# Gamma function computation efficiency?

I wonder what kind of algorithm is used to compute the values for the gamma function. Specifically, I am interested in how the computational load increases when the complexity of the input grows. So, for example, evaluating

Gamma[x + I y]


for integer x and y and gradually increasing their number of digits will make the computation time longer. What is the corresponding power law for the increase?

EDIT: evaluating at 4 Pi + I 8 GoldenRatio:

data = Monitor[
Table[{k,
N[Gamma[4 Pi + I 8 GoldenRatio], k 10^3]; // Timing //
First}, {k, 1, 10, 5/10}], k];
ListLinePlot[data, Mesh -> All,
MeshStyle -> Directive[Red, PointSize[Large]]]


Now shows

and I get

line = Fit[Log@data, {1, x}, x]
-3.350 + 2.723 x


not sure if this is relevant or just an artifact.

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Try Exit or Quit before you run the benchmark. It will quite the kernel. Als jus Gamma[1 + I ] will work. – Vitaliy Kaurov Dec 5 '13 at 4:50
Thank you! Result seems to be fairly consistent across different points in complex plane. Good to know that it is polynomial. – Kagaratsch Dec 5 '13 at 4:55

From this Documentation page: Some Notes on Internal Implementation

• For machine precision most special functions use Mathematica-derived rational minimax approximations. The notes that follow apply mainly to arbitrary precision.
• Gamma uses recursion, functional equations, and the Binet asymptotic formula.

On my machine the power exponent is 2.634. I wonder how much it depends on the setup. Benchmark it in the same number range and let me know.

data = Monitor[
Table[{k,
N[Gamma[Pi + I GoldenRatio], k 10^3]; // Timing // First},
{k, 1, 10, 5/10}], k];

ListLinePlot[data, Mesh -> All,
MeshStyle -> Directive[Red, PointSize[Large]]]


line = Fit[Log@data, {1, x}, x]
(* -2.672 + 2.634 x *)


It is true I think that Pi and GoldenRatio added a bit complexity. So for just Gamma[1 + I ] I got exponent 2.546 consistently.

line = Fit[Log@data, {1, x}, x]
(* -2.720 + 2.546 x *)

Show[ListPlot[Log@data, PlotStyle -> Red], Plot[line, {x, 0, 5}]]


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I am not sure that I understand what the line Gamma[Pi + I GoldenRatio] in definition for data does. Are you evaluating gamma several times at the same point? – Kagaratsch Dec 5 '13 at 4:19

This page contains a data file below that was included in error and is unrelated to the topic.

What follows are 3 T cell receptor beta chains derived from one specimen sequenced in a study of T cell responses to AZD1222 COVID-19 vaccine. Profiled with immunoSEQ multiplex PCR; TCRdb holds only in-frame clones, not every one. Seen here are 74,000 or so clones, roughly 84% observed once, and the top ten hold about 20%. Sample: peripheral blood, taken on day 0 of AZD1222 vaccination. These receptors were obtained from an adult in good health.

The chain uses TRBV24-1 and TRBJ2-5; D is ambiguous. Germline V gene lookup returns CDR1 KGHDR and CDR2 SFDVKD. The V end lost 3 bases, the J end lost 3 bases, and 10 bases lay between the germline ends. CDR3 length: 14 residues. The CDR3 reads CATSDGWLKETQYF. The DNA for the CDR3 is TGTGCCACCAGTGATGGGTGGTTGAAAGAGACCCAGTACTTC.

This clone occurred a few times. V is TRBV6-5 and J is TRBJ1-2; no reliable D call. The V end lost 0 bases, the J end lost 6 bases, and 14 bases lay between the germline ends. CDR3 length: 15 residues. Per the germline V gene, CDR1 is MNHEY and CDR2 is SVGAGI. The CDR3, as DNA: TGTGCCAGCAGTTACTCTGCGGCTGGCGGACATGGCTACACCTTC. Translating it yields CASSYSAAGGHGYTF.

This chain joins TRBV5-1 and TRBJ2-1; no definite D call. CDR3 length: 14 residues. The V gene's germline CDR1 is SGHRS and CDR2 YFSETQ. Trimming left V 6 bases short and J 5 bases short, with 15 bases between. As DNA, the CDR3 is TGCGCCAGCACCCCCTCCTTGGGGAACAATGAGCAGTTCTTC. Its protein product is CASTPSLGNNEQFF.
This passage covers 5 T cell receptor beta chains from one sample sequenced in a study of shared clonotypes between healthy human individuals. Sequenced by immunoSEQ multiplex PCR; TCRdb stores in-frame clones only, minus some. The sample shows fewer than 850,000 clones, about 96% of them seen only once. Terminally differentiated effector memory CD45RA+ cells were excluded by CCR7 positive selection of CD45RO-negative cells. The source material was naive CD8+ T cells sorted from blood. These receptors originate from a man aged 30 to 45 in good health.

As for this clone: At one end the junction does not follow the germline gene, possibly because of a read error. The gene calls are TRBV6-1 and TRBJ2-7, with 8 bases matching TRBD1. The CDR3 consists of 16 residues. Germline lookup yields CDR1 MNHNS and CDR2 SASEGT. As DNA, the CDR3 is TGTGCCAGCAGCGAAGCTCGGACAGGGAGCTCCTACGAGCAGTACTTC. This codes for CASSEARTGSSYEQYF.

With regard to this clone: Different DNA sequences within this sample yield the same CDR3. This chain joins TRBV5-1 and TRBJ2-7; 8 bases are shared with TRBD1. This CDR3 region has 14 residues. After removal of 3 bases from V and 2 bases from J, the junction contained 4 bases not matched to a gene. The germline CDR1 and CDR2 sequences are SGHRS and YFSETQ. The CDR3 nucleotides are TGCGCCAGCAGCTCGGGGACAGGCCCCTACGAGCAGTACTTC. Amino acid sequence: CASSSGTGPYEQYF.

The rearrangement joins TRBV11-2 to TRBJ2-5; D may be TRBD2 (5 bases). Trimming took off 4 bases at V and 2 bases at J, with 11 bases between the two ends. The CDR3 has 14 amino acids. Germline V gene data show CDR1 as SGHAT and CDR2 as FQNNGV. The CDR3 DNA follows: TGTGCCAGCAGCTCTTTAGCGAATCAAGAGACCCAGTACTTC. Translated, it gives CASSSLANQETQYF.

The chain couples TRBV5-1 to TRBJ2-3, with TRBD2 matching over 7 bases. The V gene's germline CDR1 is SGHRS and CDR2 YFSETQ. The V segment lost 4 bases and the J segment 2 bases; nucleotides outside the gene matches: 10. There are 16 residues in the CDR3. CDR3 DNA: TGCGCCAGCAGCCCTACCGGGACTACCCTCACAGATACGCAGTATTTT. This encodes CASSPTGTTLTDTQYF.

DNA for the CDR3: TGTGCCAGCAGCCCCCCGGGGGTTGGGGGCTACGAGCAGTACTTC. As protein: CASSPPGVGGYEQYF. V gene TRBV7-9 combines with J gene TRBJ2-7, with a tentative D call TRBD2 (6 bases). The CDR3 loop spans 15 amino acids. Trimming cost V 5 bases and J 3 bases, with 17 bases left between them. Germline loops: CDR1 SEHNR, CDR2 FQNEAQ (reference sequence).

@Kagaratsch yes but with increasing precision driven by growing k*10^3. Mathematica has arbitrary precision, so I picked two numbers that have infinite aperiodic decimal part. – Vitaliy Kaurov Dec 5 '13 at 4:23
I get -2.409 + 2.677 x for line = Fit[Log@data, {1, x}, x]. Looks fairly consistent. And I am currently on a laptop. – Kagaratsch Dec 5 '13 at 4:31
@Kagaratsch Hah, interesting, I would be thrilled to see other folks let us know the exponent. Some neat experiments. – Vitaliy Kaurov Dec 5 '13 at 4:36
In a small machine i.stack.imgur.com/CEOIa.png, -3.70 + 3.761 x – Dr. belisarius Dec 5 '13 at 5:46

I'm not sure you are correct about it taking longer and longer. Here's a test which takes the first 1000 terms 2^x insider the gamma function and takes the timing:

all = N[Timing[Gamma[2^# + I 2^#]]] & /@ Range[1000];
ListPlot[Transpose[all][[1]]]


This does not show a generally increasing time.

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I think in this case precision is too small to produce TIming growth above error fluctuations. – Vitaliy Kaurov Dec 5 '13 at 4:20
Looks like you are right, but what did Vitaliy Kaurov do different? – Kagaratsch Dec 5 '13 at 4:21
@Kagaratsch I used many more digits in precision so times will become significant, above error. See my comment right above yours. – Vitaliy Kaurov Dec 5 '13 at 4:25
It looks like Vitaly Kaurov's answer measures the calculation of gamma as the number of desired digits in the answer grows, whereas the above calculates the gamma values for larger values of the arguments. – bill s Dec 5 '13 at 4:26
Oh, yes, I guess going with just more digits he has a clever way to avoid an overflow and probe with much larger input. – Kagaratsch Dec 5 '13 at 4:28